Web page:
The larger issue at hand is the slow Islamic takeover of Britain and all of Europe. Why is this happening? Because the churches are feminized. They emasculate their men. In fact, most masculine men stay away from church. This emasculation of men has spread into wider society. Inside the church, sissy men and pushy women. And outside the church, feminists/western women (all western women are feminists) have aimed to destroy the church. The irony there is that feminists have destroyed the churches and ended up with Islamic cliterodectomies. Should have been happy with the gentleman’s patriarchy we had.

  • http://alcuin-constant.blogspot.com/ Alcuin

    Speaking of head coverings, why did Catholic women decide to stop covering their heads at Mass? I don’t know of any document that changed things. Perhaps men should one day just show up at Mass with their hats on.

    Women took their head coverings off, female religious became Marxist and angry at everything, women have gotten closer and closer to the altar at Mass. Maybe instead of some Anglicans joining us, we should join them since we don’t seem to believe in anything anymore except politically correct nonsense and whatever placates the latest female demand.

    Religion should make men more masculine and women more feminine. This isn’t happening in the Catholic Church, nor in any other church. I think that we should begin to follow the Muslim practice of separating males and females. We should also offer many more all-boys schools than we do at present so that we can get away from all the p.c. and feminizing crap.

    Come and visit my blog at http://alcuin-constant.blogspot.com/ to see a better perspective. The Muslims are the least of our problems. This silly article about burkas is more feminist smokescreening.

  • W Oddie

    I wish I knew.

  • W Oddie

    Silly, silly, silly. This isn’t a question which involves any understanding of basic Catholic doctrine. It’s a matter of how we each understand the six o’clock news. When the pope speaks about the faith of the Church, there would have to be very unusual circumstances indeed to justify any Catholic not to accept his guidance: I can’t see MYSELF ever doing it.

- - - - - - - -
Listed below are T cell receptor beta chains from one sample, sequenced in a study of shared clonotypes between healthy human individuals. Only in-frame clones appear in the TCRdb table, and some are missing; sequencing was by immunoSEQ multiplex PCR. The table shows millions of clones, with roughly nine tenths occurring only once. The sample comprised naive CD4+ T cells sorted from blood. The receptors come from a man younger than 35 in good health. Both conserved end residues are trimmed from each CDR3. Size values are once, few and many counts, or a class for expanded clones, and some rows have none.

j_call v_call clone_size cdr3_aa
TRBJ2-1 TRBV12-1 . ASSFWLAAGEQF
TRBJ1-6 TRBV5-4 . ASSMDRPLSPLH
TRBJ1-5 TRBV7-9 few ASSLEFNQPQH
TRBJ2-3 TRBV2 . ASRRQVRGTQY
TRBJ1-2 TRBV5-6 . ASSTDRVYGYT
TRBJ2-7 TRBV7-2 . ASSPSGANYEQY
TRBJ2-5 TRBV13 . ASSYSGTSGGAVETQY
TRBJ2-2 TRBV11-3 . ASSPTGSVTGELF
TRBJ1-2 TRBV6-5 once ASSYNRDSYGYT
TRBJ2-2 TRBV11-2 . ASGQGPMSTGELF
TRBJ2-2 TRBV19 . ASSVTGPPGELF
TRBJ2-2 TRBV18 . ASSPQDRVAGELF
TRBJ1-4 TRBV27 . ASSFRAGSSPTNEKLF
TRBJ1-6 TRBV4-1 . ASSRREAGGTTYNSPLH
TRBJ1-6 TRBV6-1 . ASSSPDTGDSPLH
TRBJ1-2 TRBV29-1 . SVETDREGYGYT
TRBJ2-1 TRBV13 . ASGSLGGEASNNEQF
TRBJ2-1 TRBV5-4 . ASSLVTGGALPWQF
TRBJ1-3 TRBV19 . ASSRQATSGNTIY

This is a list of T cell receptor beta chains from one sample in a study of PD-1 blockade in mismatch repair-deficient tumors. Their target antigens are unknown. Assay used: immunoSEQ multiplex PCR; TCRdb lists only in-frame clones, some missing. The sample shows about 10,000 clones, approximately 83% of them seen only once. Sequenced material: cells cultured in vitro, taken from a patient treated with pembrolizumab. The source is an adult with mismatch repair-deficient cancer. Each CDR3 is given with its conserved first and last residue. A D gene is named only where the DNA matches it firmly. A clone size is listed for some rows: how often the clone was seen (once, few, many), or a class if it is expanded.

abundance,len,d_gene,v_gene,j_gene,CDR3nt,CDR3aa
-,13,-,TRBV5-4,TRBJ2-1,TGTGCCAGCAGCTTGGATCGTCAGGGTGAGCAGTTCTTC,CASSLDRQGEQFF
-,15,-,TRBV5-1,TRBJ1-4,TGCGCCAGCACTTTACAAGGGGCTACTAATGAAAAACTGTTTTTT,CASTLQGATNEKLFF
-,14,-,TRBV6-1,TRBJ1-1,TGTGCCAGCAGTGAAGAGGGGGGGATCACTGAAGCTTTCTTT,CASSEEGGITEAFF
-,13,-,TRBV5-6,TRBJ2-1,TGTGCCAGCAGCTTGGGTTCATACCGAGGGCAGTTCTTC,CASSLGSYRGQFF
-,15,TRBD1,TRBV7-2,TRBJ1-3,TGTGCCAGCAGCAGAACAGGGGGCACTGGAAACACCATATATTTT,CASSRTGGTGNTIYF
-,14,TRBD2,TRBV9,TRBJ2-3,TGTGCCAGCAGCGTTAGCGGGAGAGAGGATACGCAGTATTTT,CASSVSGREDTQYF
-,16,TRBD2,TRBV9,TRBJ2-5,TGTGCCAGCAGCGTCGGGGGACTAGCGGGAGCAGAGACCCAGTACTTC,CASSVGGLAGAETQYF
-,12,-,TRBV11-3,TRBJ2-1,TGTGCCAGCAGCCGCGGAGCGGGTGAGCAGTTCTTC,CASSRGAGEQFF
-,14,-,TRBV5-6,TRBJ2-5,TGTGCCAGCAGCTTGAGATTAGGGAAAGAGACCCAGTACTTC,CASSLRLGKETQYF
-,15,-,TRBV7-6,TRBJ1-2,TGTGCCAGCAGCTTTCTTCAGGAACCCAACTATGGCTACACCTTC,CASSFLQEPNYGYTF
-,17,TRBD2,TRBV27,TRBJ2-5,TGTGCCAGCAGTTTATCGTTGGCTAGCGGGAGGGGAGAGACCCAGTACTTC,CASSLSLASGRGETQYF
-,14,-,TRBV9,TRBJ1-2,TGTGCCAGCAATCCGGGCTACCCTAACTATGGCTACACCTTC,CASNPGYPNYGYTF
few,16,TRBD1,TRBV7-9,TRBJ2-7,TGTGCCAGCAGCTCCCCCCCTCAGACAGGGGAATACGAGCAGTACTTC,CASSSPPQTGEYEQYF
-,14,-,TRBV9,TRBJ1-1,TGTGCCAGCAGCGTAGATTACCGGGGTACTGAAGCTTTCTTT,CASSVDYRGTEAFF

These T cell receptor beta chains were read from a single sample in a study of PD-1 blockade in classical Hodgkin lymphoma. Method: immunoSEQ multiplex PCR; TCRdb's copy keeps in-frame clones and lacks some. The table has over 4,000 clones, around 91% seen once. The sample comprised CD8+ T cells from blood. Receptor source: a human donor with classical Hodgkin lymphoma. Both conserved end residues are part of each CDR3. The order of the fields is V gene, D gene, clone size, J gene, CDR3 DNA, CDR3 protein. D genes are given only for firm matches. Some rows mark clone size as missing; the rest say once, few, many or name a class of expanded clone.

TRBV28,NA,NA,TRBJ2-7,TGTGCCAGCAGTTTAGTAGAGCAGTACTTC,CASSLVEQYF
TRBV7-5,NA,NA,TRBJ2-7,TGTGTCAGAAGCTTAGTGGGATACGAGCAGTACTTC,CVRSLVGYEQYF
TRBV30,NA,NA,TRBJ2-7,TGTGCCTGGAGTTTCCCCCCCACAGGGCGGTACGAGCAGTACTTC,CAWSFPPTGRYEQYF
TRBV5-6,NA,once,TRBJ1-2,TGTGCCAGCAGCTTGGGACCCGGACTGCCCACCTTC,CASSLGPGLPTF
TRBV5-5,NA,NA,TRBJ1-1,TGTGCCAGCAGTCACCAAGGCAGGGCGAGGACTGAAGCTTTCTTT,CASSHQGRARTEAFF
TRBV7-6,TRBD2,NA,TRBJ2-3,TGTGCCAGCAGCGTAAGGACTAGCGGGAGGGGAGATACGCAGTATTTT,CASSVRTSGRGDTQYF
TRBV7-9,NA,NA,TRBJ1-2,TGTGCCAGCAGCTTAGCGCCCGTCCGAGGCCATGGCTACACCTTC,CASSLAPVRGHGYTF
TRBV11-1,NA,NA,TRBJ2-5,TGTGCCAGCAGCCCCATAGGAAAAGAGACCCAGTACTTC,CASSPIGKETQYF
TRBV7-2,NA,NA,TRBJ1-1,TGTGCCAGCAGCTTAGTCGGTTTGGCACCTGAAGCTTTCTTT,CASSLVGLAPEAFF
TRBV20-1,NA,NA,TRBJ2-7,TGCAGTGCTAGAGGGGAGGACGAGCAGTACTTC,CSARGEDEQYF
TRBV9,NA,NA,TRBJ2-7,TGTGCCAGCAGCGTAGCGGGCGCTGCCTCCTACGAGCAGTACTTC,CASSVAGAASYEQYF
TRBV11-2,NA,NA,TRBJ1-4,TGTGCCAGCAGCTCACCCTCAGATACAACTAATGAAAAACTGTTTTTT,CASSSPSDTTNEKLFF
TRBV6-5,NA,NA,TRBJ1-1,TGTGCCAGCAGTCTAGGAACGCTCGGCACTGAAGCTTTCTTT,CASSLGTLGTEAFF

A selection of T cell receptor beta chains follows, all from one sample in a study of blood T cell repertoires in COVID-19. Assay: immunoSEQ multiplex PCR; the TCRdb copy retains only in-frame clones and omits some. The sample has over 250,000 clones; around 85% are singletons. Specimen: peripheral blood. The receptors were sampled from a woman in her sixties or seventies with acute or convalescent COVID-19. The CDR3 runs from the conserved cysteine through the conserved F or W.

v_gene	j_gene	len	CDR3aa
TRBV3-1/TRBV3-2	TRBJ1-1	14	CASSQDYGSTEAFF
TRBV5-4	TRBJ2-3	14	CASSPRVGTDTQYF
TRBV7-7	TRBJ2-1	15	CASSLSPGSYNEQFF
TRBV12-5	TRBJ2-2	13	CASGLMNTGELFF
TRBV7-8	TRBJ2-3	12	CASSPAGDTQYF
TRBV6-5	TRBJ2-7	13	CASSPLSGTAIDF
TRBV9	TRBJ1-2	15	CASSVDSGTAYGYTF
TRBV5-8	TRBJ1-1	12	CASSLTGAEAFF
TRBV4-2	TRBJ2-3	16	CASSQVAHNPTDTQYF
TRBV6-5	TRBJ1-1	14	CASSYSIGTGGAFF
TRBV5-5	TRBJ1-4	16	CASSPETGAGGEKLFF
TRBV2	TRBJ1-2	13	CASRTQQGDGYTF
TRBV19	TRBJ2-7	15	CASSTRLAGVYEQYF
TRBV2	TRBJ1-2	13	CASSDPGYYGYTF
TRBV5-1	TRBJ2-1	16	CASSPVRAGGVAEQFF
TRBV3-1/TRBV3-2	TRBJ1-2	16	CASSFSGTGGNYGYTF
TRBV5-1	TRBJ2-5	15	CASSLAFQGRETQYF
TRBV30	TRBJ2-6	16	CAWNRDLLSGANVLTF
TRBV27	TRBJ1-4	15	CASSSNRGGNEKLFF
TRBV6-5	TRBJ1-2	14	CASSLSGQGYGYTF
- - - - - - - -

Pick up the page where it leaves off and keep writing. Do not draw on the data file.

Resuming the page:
• W Oddie

    You’re sure on what grounds exactly? Another utterly foolish post. see above.

  • W Oddie

    No I don’t. See below.

  • Marie

    I was listening to an American journalist (I forgot her name) who either used to live in Turkey or still does, and she made an interesting observation about this Islamic practice of covering women with the hajib/burqa. She noted that in “secular” Muslim countries such as Turkey that this practice is never simply about devout Muslim women observing a particular dress code but also involves an element of coercion towards other women to observe the dress code as well. This is the practice of Islam — it’s never about only Muslims following Islamic rules/customs but also coercing non-Muslims into following them as well. This has been very evident in countries like Nigeria where Christians have been forced to comply with Sharia law.

  • Bwaj

    Four Myths about the Crusades
    By Paul F. Crawford
    http://www.catholicnewsagency.com/column.php?n=1562

  • lapaya

    Dear Bet, your slip is showing. The crux of your whole argument is that burqa wearing is, …”what a woman chooses to wear!” Well, you seem to know very little about the male mentality of ,ahem, manly Moslem men: woman is some”thing” owned by her father or husband in Islamist societies. And, boy, don’t they love to keep things that way in their European households as well! No Bet, Moslem women, in many families, don’t choose to wear burqas; they just let it be worn.

  • Anonymous

    When a moter cycle driver goes into the petrole station the law states he must remove his helmit. How is france racist? Nothing in this law pertains to race.  The bourka/nikab is a mask. Why they wear it is not relavent to the effects. It is the flag of Islamisim. Read the book “Now They Call Me Infidel” 

  • Djhsidfhs

    the creater of this website does not have a clue about islam so therfore should have no say about it, how can you comment on something if you know nothing about it.

  • Anonymous

    the burka and the baseball bat spring to mind

  • Jon

    me too. I’m really upset by the whole thing. England is essentially a Christian country (albeit more by culture and tradition than by religion), immigrants from countries with cultures and religions that are totally alien to us should be forced to conform to our ways. In addition, being Jewish I am all too aware of the new wave of antisemitism brought to this country by Islamists, seeing the niqab on the streets of London unnerves and unsettles me.

  • Jon

    @690a38be84292ce343c708f2c9f03bcd:disqus  and Iapaya, yes and the argument that it’s womens “choice” to wear a niqab holds no water. I’ve heard countless times (from women as well) that it’s womens choice to take part in the most degrading types of pornography (degrading to women that is). What people see as their own “choice” is often not their own choice at all but a result of social pressue, ideology and/or simply misguided beliefs.

  • http://twitter.com/brianbeddowes Brian Beddowes

    What a pathetically pompous article. Rather than going on about political courage to ban the Burka why don’t you have the courage to just say you don’t like muslims. Rather than eluding to it with your lazy comparisons and tenuous reasons. And before you all say “We’re not racist we jus…” believe me you are exactly that. Don’t forget “all men are equal” and for most you i’m afraid that means muslims too.

  • Joe Bradley

    Would the Brits be as tolerant of folks wearing black ninja costumes and ski masks in public?